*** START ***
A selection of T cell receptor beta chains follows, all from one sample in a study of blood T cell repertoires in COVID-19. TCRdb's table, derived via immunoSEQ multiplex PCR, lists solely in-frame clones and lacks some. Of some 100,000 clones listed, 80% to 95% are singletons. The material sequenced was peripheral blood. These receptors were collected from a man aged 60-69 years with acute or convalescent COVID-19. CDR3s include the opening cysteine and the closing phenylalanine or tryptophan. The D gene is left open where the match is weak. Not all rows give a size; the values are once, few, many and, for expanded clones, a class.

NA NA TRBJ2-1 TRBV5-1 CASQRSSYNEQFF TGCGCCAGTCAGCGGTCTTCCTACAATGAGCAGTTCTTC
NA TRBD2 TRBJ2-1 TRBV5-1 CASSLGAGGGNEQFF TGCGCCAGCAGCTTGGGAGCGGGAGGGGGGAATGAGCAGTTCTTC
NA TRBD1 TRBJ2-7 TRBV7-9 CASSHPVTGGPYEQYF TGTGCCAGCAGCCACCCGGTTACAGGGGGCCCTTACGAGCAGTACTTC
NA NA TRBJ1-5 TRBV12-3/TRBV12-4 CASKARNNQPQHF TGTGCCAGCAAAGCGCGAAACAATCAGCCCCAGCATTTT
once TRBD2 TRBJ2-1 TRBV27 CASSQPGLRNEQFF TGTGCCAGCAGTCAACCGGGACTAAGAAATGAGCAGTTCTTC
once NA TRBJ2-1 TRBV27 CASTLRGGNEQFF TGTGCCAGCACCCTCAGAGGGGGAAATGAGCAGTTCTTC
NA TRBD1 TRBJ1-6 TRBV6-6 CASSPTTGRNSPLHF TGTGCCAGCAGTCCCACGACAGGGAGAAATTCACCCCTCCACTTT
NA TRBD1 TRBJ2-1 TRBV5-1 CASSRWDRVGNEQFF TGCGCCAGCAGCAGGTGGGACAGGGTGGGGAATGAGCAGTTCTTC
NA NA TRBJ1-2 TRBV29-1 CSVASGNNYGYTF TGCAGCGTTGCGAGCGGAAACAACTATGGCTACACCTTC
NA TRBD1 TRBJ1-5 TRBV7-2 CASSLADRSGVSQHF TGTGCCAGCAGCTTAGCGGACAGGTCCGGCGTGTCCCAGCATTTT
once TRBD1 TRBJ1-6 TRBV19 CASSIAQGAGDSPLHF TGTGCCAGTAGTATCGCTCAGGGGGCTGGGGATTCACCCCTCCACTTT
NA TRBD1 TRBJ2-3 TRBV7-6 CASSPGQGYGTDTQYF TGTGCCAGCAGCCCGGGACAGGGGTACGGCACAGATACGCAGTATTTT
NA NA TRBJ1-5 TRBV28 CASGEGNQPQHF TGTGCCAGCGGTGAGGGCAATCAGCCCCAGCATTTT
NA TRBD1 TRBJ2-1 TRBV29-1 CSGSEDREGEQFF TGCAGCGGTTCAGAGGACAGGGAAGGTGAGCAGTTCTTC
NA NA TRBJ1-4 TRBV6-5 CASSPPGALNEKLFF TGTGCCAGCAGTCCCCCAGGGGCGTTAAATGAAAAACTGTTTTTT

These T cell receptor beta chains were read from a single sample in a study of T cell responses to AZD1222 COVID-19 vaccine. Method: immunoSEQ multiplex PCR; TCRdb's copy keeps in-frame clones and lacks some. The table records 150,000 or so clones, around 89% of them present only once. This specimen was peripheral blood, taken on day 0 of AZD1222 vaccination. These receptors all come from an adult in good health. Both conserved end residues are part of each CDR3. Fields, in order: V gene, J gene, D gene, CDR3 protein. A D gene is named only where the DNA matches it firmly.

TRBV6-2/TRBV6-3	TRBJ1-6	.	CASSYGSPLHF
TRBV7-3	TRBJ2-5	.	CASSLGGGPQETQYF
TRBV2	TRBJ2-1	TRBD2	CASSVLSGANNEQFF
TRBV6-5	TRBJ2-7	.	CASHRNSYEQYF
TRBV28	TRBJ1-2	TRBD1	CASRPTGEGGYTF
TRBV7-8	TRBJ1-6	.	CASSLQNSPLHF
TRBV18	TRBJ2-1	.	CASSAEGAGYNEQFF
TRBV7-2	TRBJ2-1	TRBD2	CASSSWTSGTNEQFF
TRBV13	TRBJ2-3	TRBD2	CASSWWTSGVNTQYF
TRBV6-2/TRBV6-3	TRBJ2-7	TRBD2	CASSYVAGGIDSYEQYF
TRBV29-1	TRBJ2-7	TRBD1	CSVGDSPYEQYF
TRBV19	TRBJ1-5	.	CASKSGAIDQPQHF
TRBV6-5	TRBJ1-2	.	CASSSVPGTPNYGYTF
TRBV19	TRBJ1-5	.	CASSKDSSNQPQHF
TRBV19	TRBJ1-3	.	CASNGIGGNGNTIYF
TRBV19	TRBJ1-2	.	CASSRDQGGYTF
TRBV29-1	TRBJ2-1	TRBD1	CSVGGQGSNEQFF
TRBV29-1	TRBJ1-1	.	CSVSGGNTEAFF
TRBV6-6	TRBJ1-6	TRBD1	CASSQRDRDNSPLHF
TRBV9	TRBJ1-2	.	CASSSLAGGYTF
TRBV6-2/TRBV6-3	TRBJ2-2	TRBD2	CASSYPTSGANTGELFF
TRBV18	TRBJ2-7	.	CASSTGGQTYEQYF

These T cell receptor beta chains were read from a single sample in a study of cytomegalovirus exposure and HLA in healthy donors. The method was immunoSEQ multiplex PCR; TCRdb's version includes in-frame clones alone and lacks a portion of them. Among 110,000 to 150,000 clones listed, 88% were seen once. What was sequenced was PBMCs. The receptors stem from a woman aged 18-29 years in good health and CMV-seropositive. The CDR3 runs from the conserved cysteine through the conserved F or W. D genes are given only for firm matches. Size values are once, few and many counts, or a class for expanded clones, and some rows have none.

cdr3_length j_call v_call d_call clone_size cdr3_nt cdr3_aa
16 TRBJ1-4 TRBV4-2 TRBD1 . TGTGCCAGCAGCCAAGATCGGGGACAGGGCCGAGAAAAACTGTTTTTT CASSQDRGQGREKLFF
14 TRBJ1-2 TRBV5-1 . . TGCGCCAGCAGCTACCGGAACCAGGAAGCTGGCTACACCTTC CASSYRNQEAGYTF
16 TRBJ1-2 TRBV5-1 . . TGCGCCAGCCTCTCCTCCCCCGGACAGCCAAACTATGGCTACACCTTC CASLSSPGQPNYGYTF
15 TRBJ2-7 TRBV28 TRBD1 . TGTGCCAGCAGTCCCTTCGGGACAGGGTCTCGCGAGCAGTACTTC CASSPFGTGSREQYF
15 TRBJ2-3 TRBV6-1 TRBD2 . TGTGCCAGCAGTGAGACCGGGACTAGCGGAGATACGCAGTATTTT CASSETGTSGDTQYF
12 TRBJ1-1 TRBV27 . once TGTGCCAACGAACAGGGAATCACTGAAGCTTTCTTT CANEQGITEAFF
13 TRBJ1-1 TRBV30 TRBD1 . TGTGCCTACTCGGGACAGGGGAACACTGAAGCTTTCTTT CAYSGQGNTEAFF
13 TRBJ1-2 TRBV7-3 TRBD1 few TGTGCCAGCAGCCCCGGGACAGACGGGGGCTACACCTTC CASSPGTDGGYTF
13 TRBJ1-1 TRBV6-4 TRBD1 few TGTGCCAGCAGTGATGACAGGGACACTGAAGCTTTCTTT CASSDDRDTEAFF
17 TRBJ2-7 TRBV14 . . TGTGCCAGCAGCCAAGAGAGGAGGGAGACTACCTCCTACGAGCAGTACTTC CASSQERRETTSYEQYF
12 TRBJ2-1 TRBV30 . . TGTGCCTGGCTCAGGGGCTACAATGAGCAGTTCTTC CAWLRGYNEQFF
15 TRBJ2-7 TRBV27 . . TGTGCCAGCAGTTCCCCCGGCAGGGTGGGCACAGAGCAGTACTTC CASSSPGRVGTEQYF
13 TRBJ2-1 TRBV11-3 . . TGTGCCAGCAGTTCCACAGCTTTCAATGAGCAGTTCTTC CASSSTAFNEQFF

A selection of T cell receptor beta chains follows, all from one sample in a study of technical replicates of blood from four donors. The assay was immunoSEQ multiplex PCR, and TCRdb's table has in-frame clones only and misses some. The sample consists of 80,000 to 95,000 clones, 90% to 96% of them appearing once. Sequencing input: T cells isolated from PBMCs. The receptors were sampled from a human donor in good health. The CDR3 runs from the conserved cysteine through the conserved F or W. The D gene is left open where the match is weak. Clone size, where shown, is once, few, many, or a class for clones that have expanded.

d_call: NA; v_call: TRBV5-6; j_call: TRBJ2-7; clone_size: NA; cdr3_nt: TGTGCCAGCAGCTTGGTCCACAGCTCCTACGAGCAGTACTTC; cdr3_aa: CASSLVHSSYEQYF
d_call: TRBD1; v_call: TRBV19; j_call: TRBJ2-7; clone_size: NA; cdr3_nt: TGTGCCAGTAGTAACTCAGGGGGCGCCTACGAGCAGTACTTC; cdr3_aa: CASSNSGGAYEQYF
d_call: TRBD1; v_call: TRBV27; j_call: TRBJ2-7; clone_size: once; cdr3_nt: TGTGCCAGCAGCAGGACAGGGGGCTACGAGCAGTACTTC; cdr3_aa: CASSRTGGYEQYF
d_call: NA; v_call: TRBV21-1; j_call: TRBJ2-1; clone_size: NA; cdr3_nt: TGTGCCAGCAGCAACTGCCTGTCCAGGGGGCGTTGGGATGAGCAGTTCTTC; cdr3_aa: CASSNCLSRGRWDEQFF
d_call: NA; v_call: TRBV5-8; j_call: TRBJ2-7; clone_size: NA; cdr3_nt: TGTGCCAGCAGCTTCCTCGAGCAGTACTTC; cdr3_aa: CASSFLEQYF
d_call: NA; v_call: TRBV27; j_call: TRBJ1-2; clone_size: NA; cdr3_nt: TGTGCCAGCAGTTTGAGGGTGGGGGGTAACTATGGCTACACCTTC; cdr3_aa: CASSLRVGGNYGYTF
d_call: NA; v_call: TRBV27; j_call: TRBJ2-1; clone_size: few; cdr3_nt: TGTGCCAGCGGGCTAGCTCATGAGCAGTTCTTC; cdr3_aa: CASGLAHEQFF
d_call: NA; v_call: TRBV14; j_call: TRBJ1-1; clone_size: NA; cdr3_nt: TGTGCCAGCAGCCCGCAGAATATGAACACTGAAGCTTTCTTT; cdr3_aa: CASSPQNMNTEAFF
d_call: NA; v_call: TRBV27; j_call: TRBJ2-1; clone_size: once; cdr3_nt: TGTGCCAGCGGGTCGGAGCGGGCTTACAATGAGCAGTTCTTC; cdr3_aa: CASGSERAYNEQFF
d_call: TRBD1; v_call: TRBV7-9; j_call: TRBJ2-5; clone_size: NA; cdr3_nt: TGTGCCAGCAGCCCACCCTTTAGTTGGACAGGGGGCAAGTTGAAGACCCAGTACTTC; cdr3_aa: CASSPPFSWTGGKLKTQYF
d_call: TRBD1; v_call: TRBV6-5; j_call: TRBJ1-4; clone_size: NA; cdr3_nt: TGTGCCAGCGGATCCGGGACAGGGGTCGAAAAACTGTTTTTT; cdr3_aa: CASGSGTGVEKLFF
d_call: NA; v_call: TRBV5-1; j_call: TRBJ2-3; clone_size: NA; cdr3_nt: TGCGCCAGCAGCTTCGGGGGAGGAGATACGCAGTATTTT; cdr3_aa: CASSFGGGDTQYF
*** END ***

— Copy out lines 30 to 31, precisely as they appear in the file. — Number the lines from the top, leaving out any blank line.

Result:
TRBV6-5	TRBJ1-2	.	CASSSVPGTPNYGYTF
TRBV19	TRBJ1-5	.	CASSKDSSNQPQHF